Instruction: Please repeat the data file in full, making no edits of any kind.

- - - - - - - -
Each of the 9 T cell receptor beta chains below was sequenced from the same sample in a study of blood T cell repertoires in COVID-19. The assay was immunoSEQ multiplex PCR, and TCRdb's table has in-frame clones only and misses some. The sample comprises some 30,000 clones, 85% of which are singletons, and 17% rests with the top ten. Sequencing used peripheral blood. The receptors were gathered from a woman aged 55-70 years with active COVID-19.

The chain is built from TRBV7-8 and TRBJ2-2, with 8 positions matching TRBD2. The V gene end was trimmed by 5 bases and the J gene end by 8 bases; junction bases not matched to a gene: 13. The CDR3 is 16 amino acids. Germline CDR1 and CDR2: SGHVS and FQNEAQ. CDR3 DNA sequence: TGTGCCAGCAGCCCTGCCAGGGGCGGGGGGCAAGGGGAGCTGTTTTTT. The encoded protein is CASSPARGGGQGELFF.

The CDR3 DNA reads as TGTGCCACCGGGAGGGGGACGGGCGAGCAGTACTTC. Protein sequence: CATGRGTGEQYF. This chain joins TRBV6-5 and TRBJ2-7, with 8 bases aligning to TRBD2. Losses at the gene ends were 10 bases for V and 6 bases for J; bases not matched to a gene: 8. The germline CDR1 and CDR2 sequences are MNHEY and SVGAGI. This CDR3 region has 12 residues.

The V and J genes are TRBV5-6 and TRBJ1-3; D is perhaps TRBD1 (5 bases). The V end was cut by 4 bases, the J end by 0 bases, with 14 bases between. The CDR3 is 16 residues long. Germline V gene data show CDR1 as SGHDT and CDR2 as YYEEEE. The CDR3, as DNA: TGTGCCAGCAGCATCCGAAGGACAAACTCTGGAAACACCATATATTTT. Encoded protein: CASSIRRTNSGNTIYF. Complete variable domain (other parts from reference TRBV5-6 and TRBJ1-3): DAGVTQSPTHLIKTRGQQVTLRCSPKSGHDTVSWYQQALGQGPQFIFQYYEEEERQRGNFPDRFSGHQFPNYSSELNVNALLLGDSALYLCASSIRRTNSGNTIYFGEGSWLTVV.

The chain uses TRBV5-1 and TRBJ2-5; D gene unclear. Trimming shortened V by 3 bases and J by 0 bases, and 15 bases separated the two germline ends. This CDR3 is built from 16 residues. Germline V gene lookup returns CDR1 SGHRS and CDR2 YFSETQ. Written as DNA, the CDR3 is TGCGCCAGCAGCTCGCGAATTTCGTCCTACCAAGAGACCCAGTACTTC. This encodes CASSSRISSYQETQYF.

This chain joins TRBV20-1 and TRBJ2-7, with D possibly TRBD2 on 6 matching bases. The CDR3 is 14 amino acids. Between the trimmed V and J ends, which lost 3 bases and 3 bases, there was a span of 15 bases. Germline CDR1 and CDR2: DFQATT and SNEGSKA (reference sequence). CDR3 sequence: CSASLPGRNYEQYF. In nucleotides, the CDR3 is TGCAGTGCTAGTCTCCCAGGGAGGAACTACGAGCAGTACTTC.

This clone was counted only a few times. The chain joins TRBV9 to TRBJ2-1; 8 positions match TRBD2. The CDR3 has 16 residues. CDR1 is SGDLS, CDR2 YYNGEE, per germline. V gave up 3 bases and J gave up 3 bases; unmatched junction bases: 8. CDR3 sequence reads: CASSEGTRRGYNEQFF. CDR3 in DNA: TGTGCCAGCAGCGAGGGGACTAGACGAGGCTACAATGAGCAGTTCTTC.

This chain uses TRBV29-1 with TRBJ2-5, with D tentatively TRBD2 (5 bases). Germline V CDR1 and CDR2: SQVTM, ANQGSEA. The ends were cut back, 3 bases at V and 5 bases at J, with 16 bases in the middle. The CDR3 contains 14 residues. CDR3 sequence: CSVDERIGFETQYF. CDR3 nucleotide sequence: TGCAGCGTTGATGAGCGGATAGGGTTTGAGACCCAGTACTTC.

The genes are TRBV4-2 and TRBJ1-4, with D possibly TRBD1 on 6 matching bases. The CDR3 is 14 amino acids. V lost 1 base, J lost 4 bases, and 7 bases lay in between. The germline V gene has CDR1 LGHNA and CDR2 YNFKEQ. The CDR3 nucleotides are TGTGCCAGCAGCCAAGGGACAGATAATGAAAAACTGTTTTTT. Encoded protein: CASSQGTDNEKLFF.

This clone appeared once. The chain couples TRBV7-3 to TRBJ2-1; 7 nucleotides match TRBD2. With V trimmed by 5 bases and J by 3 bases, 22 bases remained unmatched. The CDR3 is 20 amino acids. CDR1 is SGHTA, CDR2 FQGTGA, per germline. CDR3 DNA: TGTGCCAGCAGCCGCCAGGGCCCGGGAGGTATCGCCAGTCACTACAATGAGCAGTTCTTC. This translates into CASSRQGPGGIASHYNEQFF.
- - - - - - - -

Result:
Each of the 9 T cell receptor beta chains below was sequenced from the same sample in a study of blood T cell repertoires in COVID-19. The assay was immunoSEQ multiplex PCR, and TCRdb's table has in-frame clones only and misses some. The sample comprises some 30,000 clones, 85% of which are singletons, and 17% rests with the top ten. Sequencing used peripheral blood. The receptors were gathered from a woman aged 55-70 years with active COVID-19.

The chain is built from TRBV7-8 and TRBJ2-2, with 8 positions matching TRBD2. The V gene end was trimmed by 5 bases and the J gene end by 8 bases; junction bases not matched to a gene: 13. The CDR3 is 16 amino acids. Germline CDR1 and CDR2: SGHVS and FQNEAQ. CDR3 DNA sequence: TGTGCCAGCAGCCCTGCCAGGGGCGGGGGGCAAGGGGAGCTGTTTTTT. The encoded protein is CASSPARGGGQGELFF.

The CDR3 DNA reads as TGTGCCACCGGGAGGGGGACGGGCGAGCAGTACTTC. Protein sequence: CATGRGTGEQYF. This chain joins TRBV6-5 and TRBJ2-7, with 8 bases aligning to TRBD2. Losses at the gene ends were 10 bases for V and 6 bases for J; bases not matched to a gene: 8. The germline CDR1 and CDR2 sequences are MNHEY and SVGAGI. This CDR3 region has 12 residues.

The V and J genes are TRBV5-6 and TRBJ1-3; D is perhaps TRBD1 (5 bases). The V end was cut by 4 bases, the J end by 0 bases, with 14 bases between. The CDR3 is 16 residues long. Germline V gene data show CDR1 as SGHDT and CDR2 as YYEEEE. The CDR3, as DNA: TGTGCCAGCAGCATCCGAAGGACAAACTCTGGAAACACCATATATTTT. Encoded protein: CASSIRRTNSGNTIYF. Complete variable domain (other parts from reference TRBV5-6 and TRBJ1-3): DAGVTQSPTHLIKTRGQQVTLRCSPKSGHDTVSWYQQALGQGPQFIFQYYEEEERQRGNFPDRFSGHQFPNYSSELNVNALLLGDSALYLCASSIRRTNSGNTIYFGEGSWLTVV.

The chain uses TRBV5-1 and TRBJ2-5; D gene unclear. Trimming shortened V by 3 bases and J by 0 bases, and 15 bases separated the two germline ends. This CDR3 is built from 16 residues. Germline V gene lookup returns CDR1 SGHRS and CDR2 YFSETQ. Written as DNA, the CDR3 is TGCGCCAGCAGCTCGCGAATTTCGTCCTACCAAGAGACCCAGTACTTC. This encodes CASSSRISSYQETQYF.

This chain joins TRBV20-1 and TRBJ2-7, with D possibly TRBD2 on 6 matching bases. The CDR3 is 14 amino acids. Between the trimmed V and J ends, which lost 3 bases and 3 bases, there was a span of 15 bases. Germline CDR1 and CDR2: DFQATT and SNEGSKA (reference sequence). CDR3 sequence: CSASLPGRNYEQYF. In nucleotides, the CDR3 is TGCAGTGCTAGTCTCCCAGGGAGGAACTACGAGCAGTACTTC.

This clone was counted only a few times. The chain joins TRBV9 to TRBJ2-1; 8 positions match TRBD2. The CDR3 has 16 residues. CDR1 is SGDLS, CDR2 YYNGEE, per germline. V gave up 3 bases and J gave up 3 bases; unmatched junction bases: 8. CDR3 sequence reads: CASSEGTRRGYNEQFF. CDR3 in DNA: TGTGCCAGCAGCGAGGGGACTAGACGAGGCTACAATGAGCAGTTCTTC.

This chain uses TRBV29-1 with TRBJ2-5, with D tentatively TRBD2 (5 bases). Germline V CDR1 and CDR2: SQVTM, ANQGSEA. The ends were cut back, 3 bases at V and 5 bases at J, with 16 bases in the middle. The CDR3 contains 14 residues. CDR3 sequence: CSVDERIGFETQYF. CDR3 nucleotide sequence: TGCAGCGTTGATGAGCGGATAGGGTTTGAGACCCAGTACTTC.

The genes are TRBV4-2 and TRBJ1-4, with D possibly TRBD1 on 6 matching bases. The CDR3 is 14 amino acids. V lost 1 base, J lost 4 bases, and 7 bases lay in between. The germline V gene has CDR1 LGHNA and CDR2 YNFKEQ. The CDR3 nucleotides are TGTGCCAGCAGCCAAGGGACAGATAATGAAAAACTGTTTTTT. Encoded protein: CASSQGTDNEKLFF.

This clone appeared once. The chain couples TRBV7-3 to TRBJ2-1; 7 nucleotides match TRBD2. With V trimmed by 5 bases and J by 3 bases, 22 bases remained unmatched. The CDR3 is 20 amino acids. CDR1 is SGHTA, CDR2 FQGTGA, per germline. CDR3 DNA: TGTGCCAGCAGCCGCCAGGGCCCGGGAGGTATCGCCAGTCACTACAATGAGCAGTTCTTC. This translates into CASSRQGPGGIASHYNEQFF.